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  • Writer's pictureJill Arndt

How Does Adult Attachment Style Impact Relationships and Personal Growth?

What is attachment? 

Attachment is a term used to describe a deep emotional relationship bond. The beginnings of attachment are evident from birth, when as babies we cry out with the expectation that someone (anyone!) will respond to our cry. By the time infants reach around 6 months old, we’re able to demonstrate preference for our caregivers and express our upset when our attachment people (usually caregivers) go away1

The existence of attachment goes back millennia, and yet we’ve only recently (in Western cultures) begun to put a name to it, study it, and incorporate it into our view of mental health. Our understanding of attachment, therefore, is still in flux. The rest of this post summarizes some of what we currently know about attachment. 

Why Attachment?

To understand why humans attach to one another, we first need to understand the reproductive cycles of reptiles (yes, that’s right). One of the key distinguishing factors between mammals and reptiles is how they reproduce. Parenting duties of reptiles mainly consist of finding a good spot to lay their eggs, laying the eggs, and then going about their day. The eggs then hatch and little reptile babies come out, ready to take on the world (picture baby turtles scuttling down the beach to the shoreline, braving birds of prey with no help from mom or dad). Attachment isn’t necessary for them because when they emerge from their eggs, mom and dad are long-gone anyway! There’s no one to attach to. They are independent creatures.

Mammals tend to have more involved parenting responsibilities. Mammal babies stick around their parents for a while in order to grow and develop physically, emotionally, and socially (picture baby puppies who require weeks of nursing and parenting before they’re allowed to be adopted as pets). This time spent together for parent and baby leads to a profound emotional bond between them - what we call “attachment.” In fact, we believe that emotional centers evolved in mammal brains in order to foster this parent-child attachment. This emotion-based attachment allows fairly helpless mammal babies time to develop into maturity with the safety net of strong relationships2

As far as mammals go, humans need a massive amount of time with their caregivers in order to develop properly - not days, not weeks, but years. This long-term attachment is so crucial that infants who don’t get enough emotional connection to form an attachment are more likely to pass away, even if all of their physical needs are met3. Attachment is a survival mechanism, not an option. Human babies cannot clean, feed, or soothe themselves without others. As the founder of Emotionally-Focused Therapy Sue Johnson put it, “splendid isolation is for planets, not people.”4 The deep, emotion-based, attachment bond is nature’s way of making sure that helpless human babies are not left defenseless, without the attachment figures (usually parents/caregivers) that they need to survive.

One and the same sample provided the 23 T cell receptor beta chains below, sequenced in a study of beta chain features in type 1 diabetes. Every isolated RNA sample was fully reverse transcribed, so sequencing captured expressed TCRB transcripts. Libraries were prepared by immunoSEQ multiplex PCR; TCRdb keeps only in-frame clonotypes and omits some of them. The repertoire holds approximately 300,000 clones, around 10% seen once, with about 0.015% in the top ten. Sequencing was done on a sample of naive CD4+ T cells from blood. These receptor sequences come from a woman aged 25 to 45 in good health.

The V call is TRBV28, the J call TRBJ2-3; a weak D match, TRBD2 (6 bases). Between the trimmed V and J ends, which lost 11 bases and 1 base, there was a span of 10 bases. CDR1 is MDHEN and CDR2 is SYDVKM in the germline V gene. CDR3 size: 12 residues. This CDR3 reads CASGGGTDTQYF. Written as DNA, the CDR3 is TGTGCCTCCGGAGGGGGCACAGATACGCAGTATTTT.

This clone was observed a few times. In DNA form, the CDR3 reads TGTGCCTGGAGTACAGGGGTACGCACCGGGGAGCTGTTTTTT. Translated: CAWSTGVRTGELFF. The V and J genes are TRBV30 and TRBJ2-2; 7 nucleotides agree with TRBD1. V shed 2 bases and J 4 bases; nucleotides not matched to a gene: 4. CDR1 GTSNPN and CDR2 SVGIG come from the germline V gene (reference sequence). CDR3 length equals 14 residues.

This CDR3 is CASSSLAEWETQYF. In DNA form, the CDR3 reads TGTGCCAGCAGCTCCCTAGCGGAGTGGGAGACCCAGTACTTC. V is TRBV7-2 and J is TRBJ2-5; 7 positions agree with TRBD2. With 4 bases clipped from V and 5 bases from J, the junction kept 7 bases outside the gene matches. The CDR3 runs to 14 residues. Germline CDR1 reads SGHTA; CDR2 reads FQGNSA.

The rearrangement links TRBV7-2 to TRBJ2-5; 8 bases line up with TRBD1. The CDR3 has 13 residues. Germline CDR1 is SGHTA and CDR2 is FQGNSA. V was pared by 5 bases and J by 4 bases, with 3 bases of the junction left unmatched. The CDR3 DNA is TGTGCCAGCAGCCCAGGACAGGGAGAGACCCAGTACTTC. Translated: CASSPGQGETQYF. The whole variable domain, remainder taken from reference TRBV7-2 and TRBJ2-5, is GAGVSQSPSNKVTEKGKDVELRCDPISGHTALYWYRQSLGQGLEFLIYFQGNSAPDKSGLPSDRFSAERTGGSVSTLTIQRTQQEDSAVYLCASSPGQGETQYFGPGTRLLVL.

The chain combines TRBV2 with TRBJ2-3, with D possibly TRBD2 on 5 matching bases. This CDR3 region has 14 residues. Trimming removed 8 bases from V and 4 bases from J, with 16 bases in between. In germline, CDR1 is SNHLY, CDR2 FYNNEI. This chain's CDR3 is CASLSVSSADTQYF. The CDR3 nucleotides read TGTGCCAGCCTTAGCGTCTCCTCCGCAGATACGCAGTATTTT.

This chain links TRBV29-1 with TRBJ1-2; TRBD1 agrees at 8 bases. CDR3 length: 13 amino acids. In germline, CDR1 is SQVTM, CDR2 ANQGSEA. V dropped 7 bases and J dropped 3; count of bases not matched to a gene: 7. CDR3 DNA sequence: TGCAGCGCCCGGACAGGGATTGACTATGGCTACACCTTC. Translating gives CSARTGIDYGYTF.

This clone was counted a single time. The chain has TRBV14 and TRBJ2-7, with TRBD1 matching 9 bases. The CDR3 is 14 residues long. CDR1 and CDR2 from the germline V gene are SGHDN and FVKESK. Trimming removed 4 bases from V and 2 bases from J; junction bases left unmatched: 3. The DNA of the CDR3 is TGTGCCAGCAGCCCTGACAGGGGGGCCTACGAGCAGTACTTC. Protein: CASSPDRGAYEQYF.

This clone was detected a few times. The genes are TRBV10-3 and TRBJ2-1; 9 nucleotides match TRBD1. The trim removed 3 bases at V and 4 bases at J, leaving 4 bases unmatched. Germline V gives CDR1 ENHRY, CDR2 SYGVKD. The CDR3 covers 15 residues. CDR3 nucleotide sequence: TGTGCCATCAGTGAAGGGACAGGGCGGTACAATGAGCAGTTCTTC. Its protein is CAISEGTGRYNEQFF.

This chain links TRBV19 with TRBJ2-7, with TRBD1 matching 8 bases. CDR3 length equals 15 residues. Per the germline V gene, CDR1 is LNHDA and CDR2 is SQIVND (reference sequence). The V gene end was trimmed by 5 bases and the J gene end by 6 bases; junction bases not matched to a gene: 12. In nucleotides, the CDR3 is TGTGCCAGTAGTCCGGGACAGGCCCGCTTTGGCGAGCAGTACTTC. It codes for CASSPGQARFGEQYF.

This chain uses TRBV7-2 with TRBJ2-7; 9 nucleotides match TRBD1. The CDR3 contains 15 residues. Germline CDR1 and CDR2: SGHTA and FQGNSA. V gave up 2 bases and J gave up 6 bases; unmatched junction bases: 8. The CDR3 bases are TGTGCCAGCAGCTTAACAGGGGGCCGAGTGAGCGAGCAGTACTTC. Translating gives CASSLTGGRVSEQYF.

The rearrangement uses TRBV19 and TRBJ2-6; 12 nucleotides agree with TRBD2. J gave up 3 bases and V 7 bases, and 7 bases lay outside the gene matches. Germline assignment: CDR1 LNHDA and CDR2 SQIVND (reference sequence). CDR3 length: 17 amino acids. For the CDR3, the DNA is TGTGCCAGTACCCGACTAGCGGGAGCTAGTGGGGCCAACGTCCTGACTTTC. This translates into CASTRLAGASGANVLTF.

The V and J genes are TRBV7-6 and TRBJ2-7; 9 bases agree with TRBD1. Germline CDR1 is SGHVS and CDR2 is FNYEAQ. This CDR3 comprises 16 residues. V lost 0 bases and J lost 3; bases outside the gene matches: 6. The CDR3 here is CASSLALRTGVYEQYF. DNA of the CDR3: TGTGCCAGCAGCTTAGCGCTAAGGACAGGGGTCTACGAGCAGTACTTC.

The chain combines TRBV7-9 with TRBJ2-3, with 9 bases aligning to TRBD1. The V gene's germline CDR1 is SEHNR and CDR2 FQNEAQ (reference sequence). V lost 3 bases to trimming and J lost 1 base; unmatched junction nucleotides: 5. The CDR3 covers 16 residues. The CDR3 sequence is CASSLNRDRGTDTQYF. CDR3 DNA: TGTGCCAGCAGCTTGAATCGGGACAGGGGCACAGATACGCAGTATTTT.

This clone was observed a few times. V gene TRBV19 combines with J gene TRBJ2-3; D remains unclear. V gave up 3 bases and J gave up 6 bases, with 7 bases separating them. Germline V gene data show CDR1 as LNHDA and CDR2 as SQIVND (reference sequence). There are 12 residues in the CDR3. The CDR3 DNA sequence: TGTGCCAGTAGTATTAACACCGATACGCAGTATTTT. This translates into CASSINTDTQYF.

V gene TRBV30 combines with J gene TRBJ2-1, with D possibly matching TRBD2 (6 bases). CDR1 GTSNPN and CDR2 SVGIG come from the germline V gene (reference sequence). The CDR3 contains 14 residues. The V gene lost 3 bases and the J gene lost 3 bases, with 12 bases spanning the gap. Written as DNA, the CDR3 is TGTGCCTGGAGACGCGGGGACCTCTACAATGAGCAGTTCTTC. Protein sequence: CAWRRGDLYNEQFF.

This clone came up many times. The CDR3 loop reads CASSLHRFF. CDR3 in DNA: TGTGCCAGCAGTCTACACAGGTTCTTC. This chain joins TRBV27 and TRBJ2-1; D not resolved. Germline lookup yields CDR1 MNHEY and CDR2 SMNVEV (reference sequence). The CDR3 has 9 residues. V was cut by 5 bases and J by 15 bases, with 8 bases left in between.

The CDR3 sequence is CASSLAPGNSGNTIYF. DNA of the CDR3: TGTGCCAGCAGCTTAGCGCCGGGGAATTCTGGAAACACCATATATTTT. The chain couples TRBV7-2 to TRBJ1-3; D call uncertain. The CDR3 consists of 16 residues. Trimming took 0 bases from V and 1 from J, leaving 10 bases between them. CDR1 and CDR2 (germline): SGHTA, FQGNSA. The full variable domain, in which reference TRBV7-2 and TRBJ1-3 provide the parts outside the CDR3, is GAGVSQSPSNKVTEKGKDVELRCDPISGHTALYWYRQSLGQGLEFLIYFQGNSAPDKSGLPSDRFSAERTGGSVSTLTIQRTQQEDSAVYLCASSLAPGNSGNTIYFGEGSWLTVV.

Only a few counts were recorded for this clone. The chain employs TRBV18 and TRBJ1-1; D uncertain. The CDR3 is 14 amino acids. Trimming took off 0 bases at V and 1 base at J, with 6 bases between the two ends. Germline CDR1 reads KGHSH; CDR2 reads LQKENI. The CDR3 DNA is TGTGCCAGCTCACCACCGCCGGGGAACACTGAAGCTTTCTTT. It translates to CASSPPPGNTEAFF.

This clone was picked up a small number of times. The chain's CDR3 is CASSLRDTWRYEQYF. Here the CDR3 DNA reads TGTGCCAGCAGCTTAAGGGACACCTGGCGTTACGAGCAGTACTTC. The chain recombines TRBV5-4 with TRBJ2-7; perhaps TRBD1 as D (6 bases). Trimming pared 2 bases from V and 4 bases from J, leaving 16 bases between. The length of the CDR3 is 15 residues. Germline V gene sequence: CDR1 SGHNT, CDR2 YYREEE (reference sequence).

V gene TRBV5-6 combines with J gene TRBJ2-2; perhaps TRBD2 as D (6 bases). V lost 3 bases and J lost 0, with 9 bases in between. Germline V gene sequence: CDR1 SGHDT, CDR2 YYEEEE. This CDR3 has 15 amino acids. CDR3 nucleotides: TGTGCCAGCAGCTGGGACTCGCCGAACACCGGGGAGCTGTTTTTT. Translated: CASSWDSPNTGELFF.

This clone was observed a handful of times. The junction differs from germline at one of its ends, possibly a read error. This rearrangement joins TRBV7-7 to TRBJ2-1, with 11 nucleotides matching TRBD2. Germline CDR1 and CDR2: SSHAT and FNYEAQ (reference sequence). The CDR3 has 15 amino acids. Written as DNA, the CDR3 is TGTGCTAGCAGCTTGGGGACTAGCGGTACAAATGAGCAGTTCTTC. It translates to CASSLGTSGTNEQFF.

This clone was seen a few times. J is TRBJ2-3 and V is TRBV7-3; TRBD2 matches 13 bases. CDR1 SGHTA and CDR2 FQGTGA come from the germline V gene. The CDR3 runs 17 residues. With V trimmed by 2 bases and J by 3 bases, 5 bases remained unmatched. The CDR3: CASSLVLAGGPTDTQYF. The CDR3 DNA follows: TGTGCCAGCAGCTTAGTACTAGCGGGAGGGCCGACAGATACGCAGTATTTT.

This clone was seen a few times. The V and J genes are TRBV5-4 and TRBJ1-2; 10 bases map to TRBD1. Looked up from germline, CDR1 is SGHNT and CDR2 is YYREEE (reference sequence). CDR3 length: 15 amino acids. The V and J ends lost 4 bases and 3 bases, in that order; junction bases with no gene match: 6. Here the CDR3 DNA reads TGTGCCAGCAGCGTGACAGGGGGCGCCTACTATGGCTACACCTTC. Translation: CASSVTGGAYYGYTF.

Attachment Styles

So what happens when a baby is born without a consistent caregiver? Well, since the caregiver - infant relationship is life-or-death, babies and toddlers learn how to get our attachment needs met pretty quickly. While humans are very flexible in this way, we’re also fairly predictable when it comes to attachment. Researchers have found over time that there are really three different ways we try to get our attachment needs met from an inconsistent caregiver5.

  1. We shut down

One strategy that humans try when we experience an inconsistent or neglectful caregiver is to act like we don’t care. We shut down, disconnect, try to figure out how to do it on our own in order to not be pushed away even more by our caregiver. This is called having an avoidant attachment style.

Couple with their backs to each other

  1. We get loud

Another strategy humans try is getting loud, reactive, and clingy to keep our caregiver close. We let them know loud and clear that we don’t want them to go away, and we let them know how upset we are when they do come back. This is called having an anxious attachment style.

Couple in clingy embrace

  1. A mix of both

A third strategy that humans tend to try is a combination of both - sometimes disconnecting and trying to be independent while at other times expressing our upset and clinging harder (“go away - please don’t let go”). This is called an anxious-avoidant attachment style.